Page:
The Eurocadres blog
On 24 February 1993 in Luxemburg Eurocadres was created. The European social dialogue was just being launched through the Maastricht treaty, and trade unions organising professionals and managers wanted to ensure that there was a clear representation on the European level as well.
Several organisations were among those giving birth to Eurocadres. FIET’s (what today is UNI Global Union) group of professionals and managers and the Council of Nordic Professional Confederation were together with ETUC, European Trade Union Confederation, the main actors. (For a more detailed historical exposé, see the conversation between our two former Presidents Michel Rousselot and Carlo Parietti in our 20th anniversary publication on our history page.)
The reasoning when Eurocadres was founded was that highly educated professionals and managers sometimes have specific interests as employees which should be safeguarded through the work of trade unions. The same issues that are key for professionals and managers may not be of equal importance for blue-collar workers and vice versa.
But does trade unionism for professionals and managers have a role to play in today’s European trade union movement? For Eurocadres the response is of course yes. The reasoning is not much different today than it was when Eurocadres was first created. We stand as a part of the European trade union family, defending our joint interests, and at the same time our role is to emphasize our particular interests which could otherwise risk not being dealt with at all by the European level trade union organisations.
We stand as a part of the European trade union family, defending our joint interests, and at the same time our role is to emphasize our particular interests which could otherwise risk not being dealt with at all by the European level trade union organisations.
Our current three top priority issues are good examples of why Eurocadres has a role to play.
Whistleblower protection is a clear interest of all workers. But it is managers and professionals that are most likely to encounter wrongdoings which need to be disclosed. It is our members that are the ones who must match Corporate Social Responsibility policies with Key Performance Indicators. When we take up the challenge to push for a European legislation it is good for all workers, but in particular for our members.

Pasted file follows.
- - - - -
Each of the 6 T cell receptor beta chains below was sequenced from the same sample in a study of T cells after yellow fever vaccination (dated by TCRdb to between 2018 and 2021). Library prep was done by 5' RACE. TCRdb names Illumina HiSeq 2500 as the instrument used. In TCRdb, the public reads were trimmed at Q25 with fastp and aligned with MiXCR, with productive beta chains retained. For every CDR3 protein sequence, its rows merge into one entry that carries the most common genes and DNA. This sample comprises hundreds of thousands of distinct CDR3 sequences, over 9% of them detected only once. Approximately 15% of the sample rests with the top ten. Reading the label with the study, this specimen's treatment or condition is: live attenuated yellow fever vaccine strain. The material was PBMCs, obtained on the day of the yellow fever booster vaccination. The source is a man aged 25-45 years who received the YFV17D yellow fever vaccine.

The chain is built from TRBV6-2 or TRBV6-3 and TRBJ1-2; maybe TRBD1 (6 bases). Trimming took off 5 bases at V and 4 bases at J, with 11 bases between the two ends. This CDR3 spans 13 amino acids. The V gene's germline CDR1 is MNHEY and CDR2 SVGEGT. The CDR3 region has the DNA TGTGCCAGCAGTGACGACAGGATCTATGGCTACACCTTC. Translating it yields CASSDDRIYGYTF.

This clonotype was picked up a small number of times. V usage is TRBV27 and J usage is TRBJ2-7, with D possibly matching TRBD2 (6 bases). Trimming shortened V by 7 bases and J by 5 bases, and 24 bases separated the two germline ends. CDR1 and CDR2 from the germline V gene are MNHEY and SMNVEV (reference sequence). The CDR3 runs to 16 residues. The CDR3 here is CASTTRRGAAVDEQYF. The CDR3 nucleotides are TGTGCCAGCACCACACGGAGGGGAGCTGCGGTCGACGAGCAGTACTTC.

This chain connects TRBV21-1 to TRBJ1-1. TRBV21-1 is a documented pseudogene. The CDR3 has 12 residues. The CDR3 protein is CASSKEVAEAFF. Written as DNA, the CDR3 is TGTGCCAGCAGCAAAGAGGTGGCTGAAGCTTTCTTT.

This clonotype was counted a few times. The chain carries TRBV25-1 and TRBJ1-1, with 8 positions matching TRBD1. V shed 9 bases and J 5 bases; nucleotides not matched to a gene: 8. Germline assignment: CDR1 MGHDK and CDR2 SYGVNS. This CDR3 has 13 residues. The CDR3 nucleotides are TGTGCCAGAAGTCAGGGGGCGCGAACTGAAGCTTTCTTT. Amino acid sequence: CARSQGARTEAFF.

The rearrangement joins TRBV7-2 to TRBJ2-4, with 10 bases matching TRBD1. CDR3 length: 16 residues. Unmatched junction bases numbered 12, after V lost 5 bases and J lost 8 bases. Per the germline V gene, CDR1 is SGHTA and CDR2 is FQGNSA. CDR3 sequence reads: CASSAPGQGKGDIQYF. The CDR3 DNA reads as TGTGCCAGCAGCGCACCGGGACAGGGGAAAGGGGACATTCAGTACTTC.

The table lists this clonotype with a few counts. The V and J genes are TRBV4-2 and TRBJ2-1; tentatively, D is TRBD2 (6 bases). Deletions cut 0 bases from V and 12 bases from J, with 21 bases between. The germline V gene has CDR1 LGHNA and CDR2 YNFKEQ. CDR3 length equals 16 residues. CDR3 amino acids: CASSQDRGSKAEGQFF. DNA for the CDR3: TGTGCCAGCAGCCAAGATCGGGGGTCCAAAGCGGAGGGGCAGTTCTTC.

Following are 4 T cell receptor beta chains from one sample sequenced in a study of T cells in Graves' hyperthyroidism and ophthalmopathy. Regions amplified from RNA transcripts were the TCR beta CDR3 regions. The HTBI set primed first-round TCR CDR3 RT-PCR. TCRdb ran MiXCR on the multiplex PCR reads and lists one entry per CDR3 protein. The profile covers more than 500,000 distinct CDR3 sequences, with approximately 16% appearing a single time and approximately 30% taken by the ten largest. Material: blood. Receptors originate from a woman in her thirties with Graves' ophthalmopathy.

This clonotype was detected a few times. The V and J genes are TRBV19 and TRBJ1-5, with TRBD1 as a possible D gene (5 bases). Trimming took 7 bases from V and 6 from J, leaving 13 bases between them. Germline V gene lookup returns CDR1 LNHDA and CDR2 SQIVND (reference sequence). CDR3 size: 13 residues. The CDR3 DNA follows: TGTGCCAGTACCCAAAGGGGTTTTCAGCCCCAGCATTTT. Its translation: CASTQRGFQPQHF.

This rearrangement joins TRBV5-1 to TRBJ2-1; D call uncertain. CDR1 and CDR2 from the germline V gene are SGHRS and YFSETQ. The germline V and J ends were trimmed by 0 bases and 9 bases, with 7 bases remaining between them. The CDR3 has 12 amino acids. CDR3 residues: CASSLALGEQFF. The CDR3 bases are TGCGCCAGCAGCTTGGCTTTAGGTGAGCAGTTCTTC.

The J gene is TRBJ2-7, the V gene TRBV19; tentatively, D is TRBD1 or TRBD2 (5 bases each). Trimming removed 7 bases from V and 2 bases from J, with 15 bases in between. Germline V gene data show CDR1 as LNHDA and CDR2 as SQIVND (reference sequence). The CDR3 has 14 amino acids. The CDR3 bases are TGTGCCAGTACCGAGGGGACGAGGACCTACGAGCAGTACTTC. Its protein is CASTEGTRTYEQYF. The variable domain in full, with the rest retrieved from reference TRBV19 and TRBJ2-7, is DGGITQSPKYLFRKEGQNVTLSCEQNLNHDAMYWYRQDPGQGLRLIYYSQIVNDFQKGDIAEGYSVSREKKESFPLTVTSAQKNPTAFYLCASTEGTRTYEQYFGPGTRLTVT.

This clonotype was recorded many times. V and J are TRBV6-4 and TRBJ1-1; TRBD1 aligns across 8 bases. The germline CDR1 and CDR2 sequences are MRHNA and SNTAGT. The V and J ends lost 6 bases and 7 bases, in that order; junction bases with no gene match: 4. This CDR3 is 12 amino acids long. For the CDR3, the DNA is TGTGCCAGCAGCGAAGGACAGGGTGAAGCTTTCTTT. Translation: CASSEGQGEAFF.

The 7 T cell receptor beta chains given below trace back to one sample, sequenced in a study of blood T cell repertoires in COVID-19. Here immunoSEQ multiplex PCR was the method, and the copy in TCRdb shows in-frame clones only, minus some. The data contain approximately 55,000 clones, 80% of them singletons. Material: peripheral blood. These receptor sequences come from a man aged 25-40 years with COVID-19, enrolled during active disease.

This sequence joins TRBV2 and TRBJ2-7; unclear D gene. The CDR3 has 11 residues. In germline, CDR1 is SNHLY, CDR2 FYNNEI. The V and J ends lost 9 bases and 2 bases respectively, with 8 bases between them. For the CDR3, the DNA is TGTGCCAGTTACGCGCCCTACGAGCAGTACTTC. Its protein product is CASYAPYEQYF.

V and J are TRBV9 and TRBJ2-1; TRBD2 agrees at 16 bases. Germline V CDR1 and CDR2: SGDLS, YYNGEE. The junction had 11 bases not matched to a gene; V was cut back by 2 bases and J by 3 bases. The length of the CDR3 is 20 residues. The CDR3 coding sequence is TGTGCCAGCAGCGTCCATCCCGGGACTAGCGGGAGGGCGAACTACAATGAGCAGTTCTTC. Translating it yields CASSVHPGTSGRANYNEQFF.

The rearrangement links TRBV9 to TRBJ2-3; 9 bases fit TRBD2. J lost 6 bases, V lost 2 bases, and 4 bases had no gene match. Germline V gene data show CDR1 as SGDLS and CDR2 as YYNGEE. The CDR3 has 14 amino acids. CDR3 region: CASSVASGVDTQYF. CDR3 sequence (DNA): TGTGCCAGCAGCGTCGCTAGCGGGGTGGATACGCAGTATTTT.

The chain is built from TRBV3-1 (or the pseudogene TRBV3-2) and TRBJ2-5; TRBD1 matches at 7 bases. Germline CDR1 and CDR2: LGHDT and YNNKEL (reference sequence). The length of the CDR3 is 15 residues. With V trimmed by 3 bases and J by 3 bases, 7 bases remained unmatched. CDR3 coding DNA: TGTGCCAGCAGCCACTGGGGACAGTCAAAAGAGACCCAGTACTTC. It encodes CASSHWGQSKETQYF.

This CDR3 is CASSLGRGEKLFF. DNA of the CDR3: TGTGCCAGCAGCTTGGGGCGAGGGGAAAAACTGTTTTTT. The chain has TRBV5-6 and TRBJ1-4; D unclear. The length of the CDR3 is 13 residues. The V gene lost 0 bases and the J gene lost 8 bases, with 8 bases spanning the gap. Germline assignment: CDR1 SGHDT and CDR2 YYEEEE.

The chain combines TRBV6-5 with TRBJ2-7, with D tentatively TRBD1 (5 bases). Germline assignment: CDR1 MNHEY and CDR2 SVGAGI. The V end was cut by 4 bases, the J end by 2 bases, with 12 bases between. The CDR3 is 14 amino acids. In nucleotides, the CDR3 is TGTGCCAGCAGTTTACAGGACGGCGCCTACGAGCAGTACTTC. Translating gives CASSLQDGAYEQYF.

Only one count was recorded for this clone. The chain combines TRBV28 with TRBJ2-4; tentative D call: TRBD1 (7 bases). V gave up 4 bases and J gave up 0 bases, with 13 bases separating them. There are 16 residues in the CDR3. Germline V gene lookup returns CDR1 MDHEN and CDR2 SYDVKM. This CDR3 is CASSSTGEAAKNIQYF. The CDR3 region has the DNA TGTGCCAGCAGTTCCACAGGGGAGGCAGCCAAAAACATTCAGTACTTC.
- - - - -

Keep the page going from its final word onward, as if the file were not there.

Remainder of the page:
Up- and re-skilling is a growing need in today’s labour market. Digitalisation is pushing change at an ever faster pace and it is in our members’ interest to be well prepared. In moving to a low carbon economy we speak of just transition. Ensuring that the social implications of the changes are tackled in a way that promotes social cohesion and eases the negative effects on employment is equally important in digitalisation. Adapting work to allow for continuous career development and life-long learning and improving access to higher education also for those already established in the labour market must be cornerstones for any policy in these transitions.
Psychosocial health risks are a growing problem. Over half of all work days lost in the EU are due to work-related stress. This is not a problem only affecting professionals and managers, but we see in surveys that managers have a hard time dealing with the topic in their role as managers. We also know that managers express a greater concern over work-related stress than employees in general. Clarity in legislation, easy to use tools and best practices are important components of a strategy to improve the psychosocial health situation in the EU, which would benefit all workers.
When professionals and mangers grow as part of the labour market, the same must happen in trade unions. We must improve on organising professionals and managers, that will help improving trade union density. This is not only a task for Eurocadres and our member organisations, but we are key in the work, also in finding the best ways to do this.
On this day I would like to express a big thank you, to all who have dedicated a lot of time and effort working for Eurocadres, to those who helped pave the way in our founding and those who have expressed support through the years. Many more hours of work are to come.
And of course… Happy Birthday to us.
President of Eurocadres